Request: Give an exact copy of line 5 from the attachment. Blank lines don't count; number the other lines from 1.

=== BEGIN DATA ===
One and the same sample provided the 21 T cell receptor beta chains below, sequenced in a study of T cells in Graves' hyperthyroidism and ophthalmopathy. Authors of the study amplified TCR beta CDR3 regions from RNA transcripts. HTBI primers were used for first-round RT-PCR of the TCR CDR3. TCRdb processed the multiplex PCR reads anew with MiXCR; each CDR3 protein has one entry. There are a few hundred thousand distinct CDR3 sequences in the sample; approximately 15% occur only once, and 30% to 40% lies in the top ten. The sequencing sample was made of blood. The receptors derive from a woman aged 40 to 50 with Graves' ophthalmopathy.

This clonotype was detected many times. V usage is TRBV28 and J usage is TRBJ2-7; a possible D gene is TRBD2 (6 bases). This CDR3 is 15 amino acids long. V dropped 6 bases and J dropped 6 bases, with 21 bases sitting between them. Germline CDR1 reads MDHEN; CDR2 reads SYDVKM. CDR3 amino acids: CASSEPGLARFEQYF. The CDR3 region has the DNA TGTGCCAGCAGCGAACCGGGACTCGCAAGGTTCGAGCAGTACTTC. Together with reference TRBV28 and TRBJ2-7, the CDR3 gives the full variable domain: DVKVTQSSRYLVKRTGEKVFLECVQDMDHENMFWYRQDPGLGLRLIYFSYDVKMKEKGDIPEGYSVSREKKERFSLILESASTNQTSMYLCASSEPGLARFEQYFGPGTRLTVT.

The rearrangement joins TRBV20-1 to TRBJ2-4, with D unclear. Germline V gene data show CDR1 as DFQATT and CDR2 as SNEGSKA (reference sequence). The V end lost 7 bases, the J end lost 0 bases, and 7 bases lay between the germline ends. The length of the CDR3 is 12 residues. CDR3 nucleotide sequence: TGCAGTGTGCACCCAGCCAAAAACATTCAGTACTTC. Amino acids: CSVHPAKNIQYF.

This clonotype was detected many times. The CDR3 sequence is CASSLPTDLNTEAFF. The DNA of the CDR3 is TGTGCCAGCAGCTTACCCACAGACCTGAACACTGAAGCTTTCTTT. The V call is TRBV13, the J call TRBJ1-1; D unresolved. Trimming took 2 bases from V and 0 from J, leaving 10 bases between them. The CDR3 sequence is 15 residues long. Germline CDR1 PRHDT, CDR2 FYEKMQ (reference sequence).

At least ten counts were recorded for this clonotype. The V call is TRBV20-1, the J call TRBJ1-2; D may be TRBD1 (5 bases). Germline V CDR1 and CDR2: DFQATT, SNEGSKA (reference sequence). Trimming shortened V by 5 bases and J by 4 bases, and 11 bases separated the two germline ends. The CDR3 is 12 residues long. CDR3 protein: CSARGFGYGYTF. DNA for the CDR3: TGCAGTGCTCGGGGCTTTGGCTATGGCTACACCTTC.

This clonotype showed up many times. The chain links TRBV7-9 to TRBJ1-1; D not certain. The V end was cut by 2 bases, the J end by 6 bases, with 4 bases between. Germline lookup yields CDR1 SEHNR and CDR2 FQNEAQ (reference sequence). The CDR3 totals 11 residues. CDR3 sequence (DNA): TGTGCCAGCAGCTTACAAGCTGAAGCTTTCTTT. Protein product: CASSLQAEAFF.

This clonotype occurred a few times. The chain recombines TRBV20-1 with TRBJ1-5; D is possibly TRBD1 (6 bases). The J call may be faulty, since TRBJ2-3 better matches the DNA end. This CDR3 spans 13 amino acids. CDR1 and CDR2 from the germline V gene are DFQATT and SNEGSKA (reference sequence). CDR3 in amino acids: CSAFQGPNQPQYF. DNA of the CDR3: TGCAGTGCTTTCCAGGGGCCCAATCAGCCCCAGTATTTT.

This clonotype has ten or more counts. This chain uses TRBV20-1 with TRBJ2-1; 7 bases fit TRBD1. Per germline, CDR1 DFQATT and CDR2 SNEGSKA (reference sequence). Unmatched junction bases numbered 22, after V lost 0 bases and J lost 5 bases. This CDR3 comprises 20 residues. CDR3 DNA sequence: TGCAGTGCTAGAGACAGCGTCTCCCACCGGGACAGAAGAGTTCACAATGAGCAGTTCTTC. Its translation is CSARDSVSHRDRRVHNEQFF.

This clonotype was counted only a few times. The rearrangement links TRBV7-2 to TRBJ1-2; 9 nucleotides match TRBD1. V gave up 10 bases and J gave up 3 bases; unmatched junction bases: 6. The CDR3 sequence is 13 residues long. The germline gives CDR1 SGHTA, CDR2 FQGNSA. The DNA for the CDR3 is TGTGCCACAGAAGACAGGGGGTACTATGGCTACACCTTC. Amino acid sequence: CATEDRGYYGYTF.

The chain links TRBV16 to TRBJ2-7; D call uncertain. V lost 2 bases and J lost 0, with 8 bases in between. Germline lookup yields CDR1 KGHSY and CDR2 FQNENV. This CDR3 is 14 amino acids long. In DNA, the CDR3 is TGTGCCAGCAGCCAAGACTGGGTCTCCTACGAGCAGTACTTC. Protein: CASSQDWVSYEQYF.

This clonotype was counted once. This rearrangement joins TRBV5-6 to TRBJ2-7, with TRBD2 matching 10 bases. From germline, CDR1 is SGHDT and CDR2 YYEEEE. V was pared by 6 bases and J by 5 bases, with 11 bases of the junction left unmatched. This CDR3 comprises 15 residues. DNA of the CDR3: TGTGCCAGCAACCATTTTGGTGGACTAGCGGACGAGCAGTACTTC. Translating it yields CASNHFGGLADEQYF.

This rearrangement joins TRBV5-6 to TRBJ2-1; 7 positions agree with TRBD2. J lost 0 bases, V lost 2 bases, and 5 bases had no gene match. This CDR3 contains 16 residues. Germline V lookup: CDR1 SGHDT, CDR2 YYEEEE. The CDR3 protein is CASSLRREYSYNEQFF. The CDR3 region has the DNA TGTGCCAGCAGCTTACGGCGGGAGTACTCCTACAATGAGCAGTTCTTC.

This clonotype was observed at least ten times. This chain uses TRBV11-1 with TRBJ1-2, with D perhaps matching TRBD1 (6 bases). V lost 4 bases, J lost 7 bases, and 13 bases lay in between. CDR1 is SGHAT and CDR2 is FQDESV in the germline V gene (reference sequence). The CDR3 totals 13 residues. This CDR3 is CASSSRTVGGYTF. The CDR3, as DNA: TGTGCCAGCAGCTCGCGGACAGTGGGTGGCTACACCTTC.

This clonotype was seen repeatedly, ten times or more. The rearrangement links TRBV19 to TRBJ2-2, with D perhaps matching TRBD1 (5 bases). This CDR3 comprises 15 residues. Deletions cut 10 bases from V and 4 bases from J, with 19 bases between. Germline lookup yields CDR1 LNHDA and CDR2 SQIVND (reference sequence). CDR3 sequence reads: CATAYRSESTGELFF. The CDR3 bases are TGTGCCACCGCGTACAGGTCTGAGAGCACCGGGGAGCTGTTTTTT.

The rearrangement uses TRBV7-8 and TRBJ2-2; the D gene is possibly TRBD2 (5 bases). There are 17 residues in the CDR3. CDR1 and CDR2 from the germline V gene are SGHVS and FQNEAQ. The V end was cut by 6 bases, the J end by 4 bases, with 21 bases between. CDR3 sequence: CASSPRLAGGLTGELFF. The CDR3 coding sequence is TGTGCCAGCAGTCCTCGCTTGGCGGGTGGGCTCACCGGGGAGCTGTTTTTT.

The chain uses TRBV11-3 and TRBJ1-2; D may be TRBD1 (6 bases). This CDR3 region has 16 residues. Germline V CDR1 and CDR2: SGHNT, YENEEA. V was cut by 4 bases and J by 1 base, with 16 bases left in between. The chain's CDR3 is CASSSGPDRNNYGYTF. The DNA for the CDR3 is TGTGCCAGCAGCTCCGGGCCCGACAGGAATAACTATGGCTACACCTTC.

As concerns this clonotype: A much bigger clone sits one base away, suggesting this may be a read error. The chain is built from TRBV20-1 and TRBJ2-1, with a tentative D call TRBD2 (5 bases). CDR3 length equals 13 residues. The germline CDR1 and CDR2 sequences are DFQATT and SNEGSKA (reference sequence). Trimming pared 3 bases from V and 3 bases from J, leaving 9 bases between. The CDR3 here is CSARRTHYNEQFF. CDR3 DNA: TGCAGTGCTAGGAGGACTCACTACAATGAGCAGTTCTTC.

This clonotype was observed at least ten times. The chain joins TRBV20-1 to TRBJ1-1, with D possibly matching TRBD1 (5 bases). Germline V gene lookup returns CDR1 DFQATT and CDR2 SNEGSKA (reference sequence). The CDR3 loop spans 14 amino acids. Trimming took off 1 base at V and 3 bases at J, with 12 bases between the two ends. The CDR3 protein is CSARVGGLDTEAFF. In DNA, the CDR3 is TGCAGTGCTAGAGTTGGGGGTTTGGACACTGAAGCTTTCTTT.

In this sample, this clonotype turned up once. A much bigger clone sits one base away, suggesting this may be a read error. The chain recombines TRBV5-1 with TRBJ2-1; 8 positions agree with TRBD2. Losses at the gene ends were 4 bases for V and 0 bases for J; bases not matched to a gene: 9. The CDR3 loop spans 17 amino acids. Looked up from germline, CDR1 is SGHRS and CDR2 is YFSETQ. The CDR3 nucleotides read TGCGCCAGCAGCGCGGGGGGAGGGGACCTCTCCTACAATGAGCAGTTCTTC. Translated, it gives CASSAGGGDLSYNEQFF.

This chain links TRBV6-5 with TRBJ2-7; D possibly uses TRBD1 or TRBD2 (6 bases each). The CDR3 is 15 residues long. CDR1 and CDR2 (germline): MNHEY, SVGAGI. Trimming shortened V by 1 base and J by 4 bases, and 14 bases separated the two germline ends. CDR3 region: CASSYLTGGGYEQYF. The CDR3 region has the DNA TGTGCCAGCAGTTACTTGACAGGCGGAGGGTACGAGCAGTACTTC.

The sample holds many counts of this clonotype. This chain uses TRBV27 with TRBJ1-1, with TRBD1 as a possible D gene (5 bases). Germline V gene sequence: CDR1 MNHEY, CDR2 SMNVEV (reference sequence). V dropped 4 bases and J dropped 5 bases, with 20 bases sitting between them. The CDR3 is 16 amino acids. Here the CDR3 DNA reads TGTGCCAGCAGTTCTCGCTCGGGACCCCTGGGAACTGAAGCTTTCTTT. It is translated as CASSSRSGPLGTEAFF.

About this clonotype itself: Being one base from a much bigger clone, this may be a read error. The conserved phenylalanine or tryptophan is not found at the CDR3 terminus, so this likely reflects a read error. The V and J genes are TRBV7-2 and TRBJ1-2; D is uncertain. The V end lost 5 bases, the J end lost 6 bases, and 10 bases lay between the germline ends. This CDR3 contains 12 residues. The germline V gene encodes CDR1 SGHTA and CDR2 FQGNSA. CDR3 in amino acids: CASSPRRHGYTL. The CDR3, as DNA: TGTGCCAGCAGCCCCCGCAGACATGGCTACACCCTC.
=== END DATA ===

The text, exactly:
At least ten counts were recorded for this clonotype. The V call is TRBV20-1, the J call TRBJ1-2; D may be TRBD1 (5 bases). Germline V CDR1 and CDR2: DFQATT, SNEGSKA (reference sequence). Trimming shortened V by 5 bases and J by 4 bases, and 11 bases separated the two germline ends. The CDR3 is 12 residues long. CDR3 protein: CSARGFGYGYTF. DNA for the CDR3: TGCAGTGCTCGGGGCTTTGGCTATGGCTACACCTTC.